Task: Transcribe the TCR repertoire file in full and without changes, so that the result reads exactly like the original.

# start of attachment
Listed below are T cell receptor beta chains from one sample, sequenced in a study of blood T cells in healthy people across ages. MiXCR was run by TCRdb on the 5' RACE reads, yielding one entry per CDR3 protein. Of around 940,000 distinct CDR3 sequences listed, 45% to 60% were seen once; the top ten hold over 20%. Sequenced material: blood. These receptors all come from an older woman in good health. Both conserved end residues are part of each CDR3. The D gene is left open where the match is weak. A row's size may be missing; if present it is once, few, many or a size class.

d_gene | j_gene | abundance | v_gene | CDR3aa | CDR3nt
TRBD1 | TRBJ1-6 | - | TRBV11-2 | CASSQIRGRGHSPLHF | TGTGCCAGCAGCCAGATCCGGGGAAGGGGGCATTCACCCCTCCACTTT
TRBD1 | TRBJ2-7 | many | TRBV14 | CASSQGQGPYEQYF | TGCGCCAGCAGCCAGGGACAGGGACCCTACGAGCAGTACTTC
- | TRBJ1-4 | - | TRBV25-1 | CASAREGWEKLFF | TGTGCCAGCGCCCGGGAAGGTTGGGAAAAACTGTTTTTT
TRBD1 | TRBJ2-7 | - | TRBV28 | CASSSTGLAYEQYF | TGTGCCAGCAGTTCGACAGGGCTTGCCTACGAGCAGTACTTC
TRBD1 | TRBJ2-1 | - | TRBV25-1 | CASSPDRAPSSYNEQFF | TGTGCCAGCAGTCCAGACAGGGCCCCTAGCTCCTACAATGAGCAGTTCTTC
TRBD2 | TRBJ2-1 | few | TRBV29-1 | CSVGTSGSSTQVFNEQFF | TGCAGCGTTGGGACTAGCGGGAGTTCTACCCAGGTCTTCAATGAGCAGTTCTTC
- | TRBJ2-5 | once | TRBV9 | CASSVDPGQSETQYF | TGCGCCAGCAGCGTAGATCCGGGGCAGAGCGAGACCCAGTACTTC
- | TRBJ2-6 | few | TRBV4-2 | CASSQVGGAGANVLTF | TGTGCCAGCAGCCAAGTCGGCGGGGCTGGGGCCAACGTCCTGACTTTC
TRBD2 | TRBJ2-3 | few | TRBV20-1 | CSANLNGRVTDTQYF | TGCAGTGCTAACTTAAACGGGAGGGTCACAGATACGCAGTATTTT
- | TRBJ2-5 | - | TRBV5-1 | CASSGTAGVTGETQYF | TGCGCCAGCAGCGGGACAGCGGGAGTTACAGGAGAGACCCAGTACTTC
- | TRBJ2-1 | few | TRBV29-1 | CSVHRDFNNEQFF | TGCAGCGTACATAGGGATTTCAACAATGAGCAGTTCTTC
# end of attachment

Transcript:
Listed below are T cell receptor beta chains from one sample, sequenced in a study of blood T cells in healthy people across ages. MiXCR was run by TCRdb on the 5' RACE reads, yielding one entry per CDR3 protein. Of around 940,000 distinct CDR3 sequences listed, 45% to 60% were seen once; the top ten hold over 20%. Sequenced material: blood. These receptors all come from an older woman in good health. Both conserved end residues are part of each CDR3. The D gene is left open where the match is weak. A row's size may be missing; if present it is once, few, many or a size class.

d_gene | j_gene | abundance | v_gene | CDR3aa | CDR3nt
TRBD1 | TRBJ1-6 | - | TRBV11-2 | CASSQIRGRGHSPLHF | TGTGCCAGCAGCCAGATCCGGGGAAGGGGGCATTCACCCCTCCACTTT
TRBD1 | TRBJ2-7 | many | TRBV14 | CASSQGQGPYEQYF | TGCGCCAGCAGCCAGGGACAGGGACCCTACGAGCAGTACTTC
- | TRBJ1-4 | - | TRBV25-1 | CASAREGWEKLFF | TGTGCCAGCGCCCGGGAAGGTTGGGAAAAACTGTTTTTT
TRBD1 | TRBJ2-7 | - | TRBV28 | CASSSTGLAYEQYF | TGTGCCAGCAGTTCGACAGGGCTTGCCTACGAGCAGTACTTC
TRBD1 | TRBJ2-1 | - | TRBV25-1 | CASSPDRAPSSYNEQFF | TGTGCCAGCAGTCCAGACAGGGCCCCTAGCTCCTACAATGAGCAGTTCTTC
TRBD2 | TRBJ2-1 | few | TRBV29-1 | CSVGTSGSSTQVFNEQFF | TGCAGCGTTGGGACTAGCGGGAGTTCTACCCAGGTCTTCAATGAGCAGTTCTTC
- | TRBJ2-5 | once | TRBV9 | CASSVDPGQSETQYF | TGCGCCAGCAGCGTAGATCCGGGGCAGAGCGAGACCCAGTACTTC
- | TRBJ2-6 | few | TRBV4-2 | CASSQVGGAGANVLTF | TGTGCCAGCAGCCAAGTCGGCGGGGCTGGGGCCAACGTCCTGACTTTC
TRBD2 | TRBJ2-3 | few | TRBV20-1 | CSANLNGRVTDTQYF | TGCAGTGCTAACTTAAACGGGAGGGTCACAGATACGCAGTATTTT
- | TRBJ2-5 | - | TRBV5-1 | CASSGTAGVTGETQYF | TGCGCCAGCAGCGGGACAGCGGGAGTTACAGGAGAGACCCAGTACTTC
- | TRBJ2-1 | few | TRBV29-1 | CSVHRDFNNEQFF | TGCAGCGTACATAGGGATTTCAACAATGAGCAGTTCTTC